Psychedelic Indie Electronic from Seattle Musician
“I was born a couple thousand years early,” bemoans Lomon, sitting in his Seattle apartment turned home music studio. He dreams of exploring the universe and uncovering deep mysteries of reality- but given the infeasibility of such dreams in this era, he turns to the lyrics of his indie-electronic music to explore such ideas.
Growing up in a suburb of Detroit, Michigan, Lomon (a.k.a Zander Chocron) took to music from a young age. He began exploring the piano at the age of two, and from there his fascination became a passion.
When he was 14, he taught himself to play the guitar. Since then, he has been writing, playing, singing, and producing his own music.
His latest single “Escape Velocity” is about addiction and relapse and the fight to break out of a cycle, but failing miserably with each attempt. Lomon explains, “There’s also the story aspect - the song drops you into a particular moment of a concrete but open-ended tale. I think it’s easier (for me at least) to digest heavy topics when there’s a layer of fiction (or even whimsy) overlaying them.” Despite the song’s seemingly sombre narrative, it actually talks about maintaining optimism in the face of defeat. Lomon continues, “The song’s protagonist feels completely defeated. But as it goes on, he becomes more hopeful and optimistic. So maybe listening to the song will inspire someone to pick themselves back up after falling down, and marching on again.”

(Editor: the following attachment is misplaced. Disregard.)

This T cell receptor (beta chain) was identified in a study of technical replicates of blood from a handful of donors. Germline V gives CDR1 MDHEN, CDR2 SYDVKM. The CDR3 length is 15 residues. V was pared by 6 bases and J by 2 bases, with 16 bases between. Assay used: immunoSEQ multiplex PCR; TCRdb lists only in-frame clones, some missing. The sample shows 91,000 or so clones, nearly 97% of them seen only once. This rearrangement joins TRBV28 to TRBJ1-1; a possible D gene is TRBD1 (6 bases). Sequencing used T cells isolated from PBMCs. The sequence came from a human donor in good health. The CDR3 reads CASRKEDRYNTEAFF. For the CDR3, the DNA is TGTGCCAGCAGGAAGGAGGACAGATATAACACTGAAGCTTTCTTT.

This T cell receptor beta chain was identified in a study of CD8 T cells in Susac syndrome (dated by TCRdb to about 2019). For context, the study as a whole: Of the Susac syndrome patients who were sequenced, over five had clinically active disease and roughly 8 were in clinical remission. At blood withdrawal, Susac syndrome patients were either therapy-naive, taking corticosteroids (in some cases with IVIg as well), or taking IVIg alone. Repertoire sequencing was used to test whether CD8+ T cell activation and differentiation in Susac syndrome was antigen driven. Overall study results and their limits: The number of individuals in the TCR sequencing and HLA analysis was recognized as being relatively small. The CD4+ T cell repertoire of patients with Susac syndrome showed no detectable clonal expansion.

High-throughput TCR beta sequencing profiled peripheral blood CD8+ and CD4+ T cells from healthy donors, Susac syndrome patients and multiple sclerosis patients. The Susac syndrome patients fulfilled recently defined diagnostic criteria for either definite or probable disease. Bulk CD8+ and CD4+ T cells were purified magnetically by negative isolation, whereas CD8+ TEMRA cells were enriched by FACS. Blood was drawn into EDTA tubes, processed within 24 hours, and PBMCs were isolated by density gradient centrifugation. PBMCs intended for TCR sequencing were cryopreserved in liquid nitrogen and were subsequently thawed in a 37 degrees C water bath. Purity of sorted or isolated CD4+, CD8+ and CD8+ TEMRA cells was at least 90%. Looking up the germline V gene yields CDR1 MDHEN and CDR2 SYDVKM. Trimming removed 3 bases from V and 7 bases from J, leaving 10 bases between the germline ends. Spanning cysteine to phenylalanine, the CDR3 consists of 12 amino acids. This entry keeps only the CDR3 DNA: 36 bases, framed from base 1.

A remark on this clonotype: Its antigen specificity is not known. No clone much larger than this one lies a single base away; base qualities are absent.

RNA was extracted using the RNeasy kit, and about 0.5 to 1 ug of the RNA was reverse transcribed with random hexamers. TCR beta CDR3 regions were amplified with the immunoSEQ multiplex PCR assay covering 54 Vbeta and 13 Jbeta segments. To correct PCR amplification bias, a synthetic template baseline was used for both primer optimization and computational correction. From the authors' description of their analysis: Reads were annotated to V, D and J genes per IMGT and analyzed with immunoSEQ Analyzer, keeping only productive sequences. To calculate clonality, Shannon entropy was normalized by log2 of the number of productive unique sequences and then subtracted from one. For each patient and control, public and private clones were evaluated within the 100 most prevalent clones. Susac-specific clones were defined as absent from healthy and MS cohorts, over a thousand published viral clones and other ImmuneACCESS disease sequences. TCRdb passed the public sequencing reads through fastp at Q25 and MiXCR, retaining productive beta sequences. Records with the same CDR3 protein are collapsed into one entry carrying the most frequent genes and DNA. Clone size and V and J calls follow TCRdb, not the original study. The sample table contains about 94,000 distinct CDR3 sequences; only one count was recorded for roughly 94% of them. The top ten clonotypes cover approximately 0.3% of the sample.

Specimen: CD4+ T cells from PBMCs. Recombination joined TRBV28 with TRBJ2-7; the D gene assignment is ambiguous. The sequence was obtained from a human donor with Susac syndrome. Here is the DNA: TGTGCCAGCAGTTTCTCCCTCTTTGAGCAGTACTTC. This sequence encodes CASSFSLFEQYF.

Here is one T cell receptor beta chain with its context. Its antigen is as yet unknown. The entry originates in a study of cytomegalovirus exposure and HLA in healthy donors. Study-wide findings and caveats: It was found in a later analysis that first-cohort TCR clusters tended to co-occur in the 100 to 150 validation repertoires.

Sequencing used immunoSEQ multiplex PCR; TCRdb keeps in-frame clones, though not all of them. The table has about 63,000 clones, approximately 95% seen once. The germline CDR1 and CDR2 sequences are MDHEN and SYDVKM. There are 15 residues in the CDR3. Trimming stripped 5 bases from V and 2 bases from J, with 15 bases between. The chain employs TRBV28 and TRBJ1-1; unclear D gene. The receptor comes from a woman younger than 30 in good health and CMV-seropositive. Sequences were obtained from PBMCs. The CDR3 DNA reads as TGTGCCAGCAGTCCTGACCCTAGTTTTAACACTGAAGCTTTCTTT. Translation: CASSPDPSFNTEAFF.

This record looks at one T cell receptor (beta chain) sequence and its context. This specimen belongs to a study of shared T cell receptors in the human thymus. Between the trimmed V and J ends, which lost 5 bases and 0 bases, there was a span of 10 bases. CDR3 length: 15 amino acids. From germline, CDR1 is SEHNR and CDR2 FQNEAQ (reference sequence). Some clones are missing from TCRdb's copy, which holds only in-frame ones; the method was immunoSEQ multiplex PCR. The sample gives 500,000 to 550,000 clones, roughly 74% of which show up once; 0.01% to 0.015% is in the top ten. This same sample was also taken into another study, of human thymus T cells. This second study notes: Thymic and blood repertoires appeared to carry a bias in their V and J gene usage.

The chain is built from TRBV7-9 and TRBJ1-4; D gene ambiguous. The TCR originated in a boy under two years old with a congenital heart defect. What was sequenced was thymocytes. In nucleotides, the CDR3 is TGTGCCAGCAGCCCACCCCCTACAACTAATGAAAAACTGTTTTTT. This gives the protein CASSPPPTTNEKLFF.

Through kaleidoscopic melodies, hypnotic vocals and dreamy, falsetto harmonies, Lomon takes you to a place where you can truly lose yourself. He delivers his message with an effortless cool, leaving listeners begging for more. Inspired by the likes of The Beatles, Thundercat and Tame Impala, Lomon has concocted his own take of indie psychedelia and it’s totally addictive.
When he’s not making music, Lomon spends time developing software, boxing, solving puzzles, making bad jokes, and making music. Lomon often writes about issues such as climate change and mental health. He says, “If we’re ever going to become an interstellar species, we must survive long enough to become sufficiently advanced. To survive, we need to love our planet, love each other, and love ourselves.” Known for his quirky brand of space-themed advocacy, Lomon hopes to inspire others to think deeply about the nature of existence- and, in turn- how to make it more meaningful.